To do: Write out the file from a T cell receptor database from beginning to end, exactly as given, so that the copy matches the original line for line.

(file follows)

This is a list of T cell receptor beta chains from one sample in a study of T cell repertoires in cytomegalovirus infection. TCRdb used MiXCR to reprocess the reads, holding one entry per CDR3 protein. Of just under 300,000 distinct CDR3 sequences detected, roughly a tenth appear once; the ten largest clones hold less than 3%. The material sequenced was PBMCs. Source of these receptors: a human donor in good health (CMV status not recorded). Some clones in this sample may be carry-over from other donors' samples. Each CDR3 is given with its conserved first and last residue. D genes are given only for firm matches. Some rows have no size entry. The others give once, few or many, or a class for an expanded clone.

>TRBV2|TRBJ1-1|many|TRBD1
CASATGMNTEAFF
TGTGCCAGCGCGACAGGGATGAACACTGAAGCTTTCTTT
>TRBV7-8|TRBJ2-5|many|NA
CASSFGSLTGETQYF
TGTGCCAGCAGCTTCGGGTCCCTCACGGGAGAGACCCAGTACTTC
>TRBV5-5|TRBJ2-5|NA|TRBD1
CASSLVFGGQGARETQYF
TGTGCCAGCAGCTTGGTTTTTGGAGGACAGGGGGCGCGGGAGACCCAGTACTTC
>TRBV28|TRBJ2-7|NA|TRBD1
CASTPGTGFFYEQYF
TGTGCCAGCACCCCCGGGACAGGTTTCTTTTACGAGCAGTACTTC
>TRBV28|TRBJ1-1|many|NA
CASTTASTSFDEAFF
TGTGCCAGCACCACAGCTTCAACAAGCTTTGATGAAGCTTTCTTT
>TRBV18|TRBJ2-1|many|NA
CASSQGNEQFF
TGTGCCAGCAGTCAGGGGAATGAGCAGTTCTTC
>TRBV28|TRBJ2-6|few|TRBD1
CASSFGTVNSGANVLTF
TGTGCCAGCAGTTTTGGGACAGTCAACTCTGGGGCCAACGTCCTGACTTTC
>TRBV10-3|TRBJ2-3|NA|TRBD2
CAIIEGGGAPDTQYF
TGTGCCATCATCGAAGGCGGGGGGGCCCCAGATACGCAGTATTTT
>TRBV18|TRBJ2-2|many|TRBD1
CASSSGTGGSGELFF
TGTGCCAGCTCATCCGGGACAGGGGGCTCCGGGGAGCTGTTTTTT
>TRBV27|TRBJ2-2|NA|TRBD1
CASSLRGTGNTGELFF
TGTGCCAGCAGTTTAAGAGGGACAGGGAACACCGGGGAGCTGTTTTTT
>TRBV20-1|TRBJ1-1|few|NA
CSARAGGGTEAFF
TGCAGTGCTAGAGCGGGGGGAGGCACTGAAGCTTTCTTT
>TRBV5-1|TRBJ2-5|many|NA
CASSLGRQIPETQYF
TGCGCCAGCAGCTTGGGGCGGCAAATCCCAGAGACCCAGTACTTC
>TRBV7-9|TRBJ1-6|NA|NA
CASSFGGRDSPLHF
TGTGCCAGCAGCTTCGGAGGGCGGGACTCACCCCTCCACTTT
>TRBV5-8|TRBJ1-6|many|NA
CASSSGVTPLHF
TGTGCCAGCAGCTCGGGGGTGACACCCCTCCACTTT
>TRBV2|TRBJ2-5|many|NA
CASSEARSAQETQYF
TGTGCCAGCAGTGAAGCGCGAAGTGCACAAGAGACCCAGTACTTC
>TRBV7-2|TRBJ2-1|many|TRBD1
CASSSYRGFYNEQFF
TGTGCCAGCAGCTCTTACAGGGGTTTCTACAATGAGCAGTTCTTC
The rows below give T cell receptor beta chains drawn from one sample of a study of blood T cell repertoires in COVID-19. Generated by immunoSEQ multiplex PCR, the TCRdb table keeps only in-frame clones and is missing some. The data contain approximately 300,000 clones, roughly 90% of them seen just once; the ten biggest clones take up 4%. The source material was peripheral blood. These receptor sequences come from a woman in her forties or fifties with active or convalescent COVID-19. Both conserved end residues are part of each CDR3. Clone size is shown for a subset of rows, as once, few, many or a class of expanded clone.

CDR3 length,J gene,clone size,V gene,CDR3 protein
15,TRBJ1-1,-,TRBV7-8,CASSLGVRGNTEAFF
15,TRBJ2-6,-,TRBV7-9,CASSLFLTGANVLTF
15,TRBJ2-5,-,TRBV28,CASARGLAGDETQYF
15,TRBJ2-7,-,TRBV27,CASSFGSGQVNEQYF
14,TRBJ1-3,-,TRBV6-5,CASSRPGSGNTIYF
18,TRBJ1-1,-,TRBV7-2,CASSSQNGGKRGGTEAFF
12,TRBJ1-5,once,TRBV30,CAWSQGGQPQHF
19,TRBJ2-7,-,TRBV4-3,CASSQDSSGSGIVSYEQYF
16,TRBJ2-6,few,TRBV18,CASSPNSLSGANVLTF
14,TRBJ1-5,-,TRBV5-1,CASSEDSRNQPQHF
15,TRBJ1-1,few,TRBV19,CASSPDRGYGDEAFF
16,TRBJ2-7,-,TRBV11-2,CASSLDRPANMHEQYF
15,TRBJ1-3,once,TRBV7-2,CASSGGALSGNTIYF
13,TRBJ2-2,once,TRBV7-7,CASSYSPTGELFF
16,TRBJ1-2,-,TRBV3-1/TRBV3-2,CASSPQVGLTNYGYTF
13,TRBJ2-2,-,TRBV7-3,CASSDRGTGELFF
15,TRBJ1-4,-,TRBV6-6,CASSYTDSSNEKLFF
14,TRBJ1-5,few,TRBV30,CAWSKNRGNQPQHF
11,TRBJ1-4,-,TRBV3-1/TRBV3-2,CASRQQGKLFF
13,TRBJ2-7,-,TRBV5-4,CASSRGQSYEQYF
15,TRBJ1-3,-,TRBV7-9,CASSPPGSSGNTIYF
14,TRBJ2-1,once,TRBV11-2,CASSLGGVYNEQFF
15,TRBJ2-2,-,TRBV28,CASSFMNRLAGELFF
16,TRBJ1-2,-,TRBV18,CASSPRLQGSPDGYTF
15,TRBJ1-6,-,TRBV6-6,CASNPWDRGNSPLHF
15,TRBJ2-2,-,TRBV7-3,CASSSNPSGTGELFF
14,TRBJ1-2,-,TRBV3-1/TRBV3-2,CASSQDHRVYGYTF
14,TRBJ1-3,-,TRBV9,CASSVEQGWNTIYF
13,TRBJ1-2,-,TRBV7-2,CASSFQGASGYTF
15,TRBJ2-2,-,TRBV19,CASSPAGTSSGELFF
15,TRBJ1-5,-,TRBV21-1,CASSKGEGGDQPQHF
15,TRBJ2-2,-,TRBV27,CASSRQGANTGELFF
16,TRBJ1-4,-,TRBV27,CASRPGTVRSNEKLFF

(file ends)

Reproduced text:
This is a list of T cell receptor beta chains from one sample in a study of T cell repertoires in cytomegalovirus infection. TCRdb used MiXCR to reprocess the reads, holding one entry per CDR3 protein. Of just under 300,000 distinct CDR3 sequences detected, roughly a tenth appear once; the ten largest clones hold less than 3%. The material sequenced was PBMCs. Source of these receptors: a human donor in good health (CMV status not recorded). Some clones in this sample may be carry-over from other donors' samples. Each CDR3 is given with its conserved first and last residue. D genes are given only for firm matches. Some rows have no size entry. The others give once, few or many, or a class for an expanded clone.

>TRBV2|TRBJ1-1|many|TRBD1
CASATGMNTEAFF
TGTGCCAGCGCGACAGGGATGAACACTGAAGCTTTCTTT
>TRBV7-8|TRBJ2-5|many|NA
CASSFGSLTGETQYF
TGTGCCAGCAGCTTCGGGTCCCTCACGGGAGAGACCCAGTACTTC
>TRBV5-5|TRBJ2-5|NA|TRBD1
CASSLVFGGQGARETQYF
TGTGCCAGCAGCTTGGTTTTTGGAGGACAGGGGGCGCGGGAGACCCAGTACTTC
>TRBV28|TRBJ2-7|NA|TRBD1
CASTPGTGFFYEQYF
TGTGCCAGCACCCCCGGGACAGGTTTCTTTTACGAGCAGTACTTC
>TRBV28|TRBJ1-1|many|NA
CASTTASTSFDEAFF
TGTGCCAGCACCACAGCTTCAACAAGCTTTGATGAAGCTTTCTTT
>TRBV18|TRBJ2-1|many|NA
CASSQGNEQFF
TGTGCCAGCAGTCAGGGGAATGAGCAGTTCTTC
>TRBV28|TRBJ2-6|few|TRBD1
CASSFGTVNSGANVLTF
TGTGCCAGCAGTTTTGGGACAGTCAACTCTGGGGCCAACGTCCTGACTTTC
>TRBV10-3|TRBJ2-3|NA|TRBD2
CAIIEGGGAPDTQYF
TGTGCCATCATCGAAGGCGGGGGGGCCCCAGATACGCAGTATTTT
>TRBV18|TRBJ2-2|many|TRBD1
CASSSGTGGSGELFF
TGTGCCAGCTCATCCGGGACAGGGGGCTCCGGGGAGCTGTTTTTT
>TRBV27|TRBJ2-2|NA|TRBD1
CASSLRGTGNTGELFF
TGTGCCAGCAGTTTAAGAGGGACAGGGAACACCGGGGAGCTGTTTTTT
>TRBV20-1|TRBJ1-1|few|NA
CSARAGGGTEAFF
TGCAGTGCTAGAGCGGGGGGAGGCACTGAAGCTTTCTTT
>TRBV5-1|TRBJ2-5|many|NA
CASSLGRQIPETQYF
TGCGCCAGCAGCTTGGGGCGGCAAATCCCAGAGACCCAGTACTTC
>TRBV7-9|TRBJ1-6|NA|NA
CASSFGGRDSPLHF
TGTGCCAGCAGCTTCGGAGGGCGGGACTCACCCCTCCACTTT
>TRBV5-8|TRBJ1-6|many|NA
CASSSGVTPLHF
TGTGCCAGCAGCTCGGGGGTGACACCCCTCCACTTT
>TRBV2|TRBJ2-5|many|NA
CASSEARSAQETQYF
TGTGCCAGCAGTGAAGCGCGAAGTGCACAAGAGACCCAGTACTTC
>TRBV7-2|TRBJ2-1|many|TRBD1
CASSSYRGFYNEQFF
TGTGCCAGCAGCTCTTACAGGGGTTTCTACAATGAGCAGTTCTTC
The rows below give T cell receptor beta chains drawn from one sample of a study of blood T cell repertoires in COVID-19. Generated by immunoSEQ multiplex PCR, the TCRdb table keeps only in-frame clones and is missing some. The data contain approximately 300,000 clones, roughly 90% of them seen just once; the ten biggest clones take up 4%. The source material was peripheral blood. These receptor sequences come from a woman in her forties or fifties with active or convalescent COVID-19. Both conserved end residues are part of each CDR3. Clone size is shown for a subset of rows, as once, few, many or a class of expanded clone.

CDR3 length,J gene,clone size,V gene,CDR3 protein
15,TRBJ1-1,-,TRBV7-8,CASSLGVRGNTEAFF
15,TRBJ2-6,-,TRBV7-9,CASSLFLTGANVLTF
15,TRBJ2-5,-,TRBV28,CASARGLAGDETQYF
15,TRBJ2-7,-,TRBV27,CASSFGSGQVNEQYF
14,TRBJ1-3,-,TRBV6-5,CASSRPGSGNTIYF
18,TRBJ1-1,-,TRBV7-2,CASSSQNGGKRGGTEAFF
12,TRBJ1-5,once,TRBV30,CAWSQGGQPQHF
19,TRBJ2-7,-,TRBV4-3,CASSQDSSGSGIVSYEQYF
16,TRBJ2-6,few,TRBV18,CASSPNSLSGANVLTF
14,TRBJ1-5,-,TRBV5-1,CASSEDSRNQPQHF
15,TRBJ1-1,few,TRBV19,CASSPDRGYGDEAFF
16,TRBJ2-7,-,TRBV11-2,CASSLDRPANMHEQYF
15,TRBJ1-3,once,TRBV7-2,CASSGGALSGNTIYF
13,TRBJ2-2,once,TRBV7-7,CASSYSPTGELFF
16,TRBJ1-2,-,TRBV3-1/TRBV3-2,CASSPQVGLTNYGYTF
13,TRBJ2-2,-,TRBV7-3,CASSDRGTGELFF
15,TRBJ1-4,-,TRBV6-6,CASSYTDSSNEKLFF
14,TRBJ1-5,few,TRBV30,CAWSKNRGNQPQHF
11,TRBJ1-4,-,TRBV3-1/TRBV3-2,CASRQQGKLFF
13,TRBJ2-7,-,TRBV5-4,CASSRGQSYEQYF
15,TRBJ1-3,-,TRBV7-9,CASSPPGSSGNTIYF
14,TRBJ2-1,once,TRBV11-2,CASSLGGVYNEQFF
15,TRBJ2-2,-,TRBV28,CASSFMNRLAGELFF
16,TRBJ1-2,-,TRBV18,CASSPRLQGSPDGYTF
15,TRBJ1-6,-,TRBV6-6,CASNPWDRGNSPLHF
15,TRBJ2-2,-,TRBV7-3,CASSSNPSGTGELFF
14,TRBJ1-2,-,TRBV3-1/TRBV3-2,CASSQDHRVYGYTF
14,TRBJ1-3,-,TRBV9,CASSVEQGWNTIYF
13,TRBJ1-2,-,TRBV7-2,CASSFQGASGYTF
15,TRBJ2-2,-,TRBV19,CASSPAGTSSGELFF
15,TRBJ1-5,-,TRBV21-1,CASSKGEGGDQPQHF
15,TRBJ2-2,-,TRBV27,CASSRQGANTGELFF
16,TRBJ1-4,-,TRBV27,CASRPGTVRSNEKLFF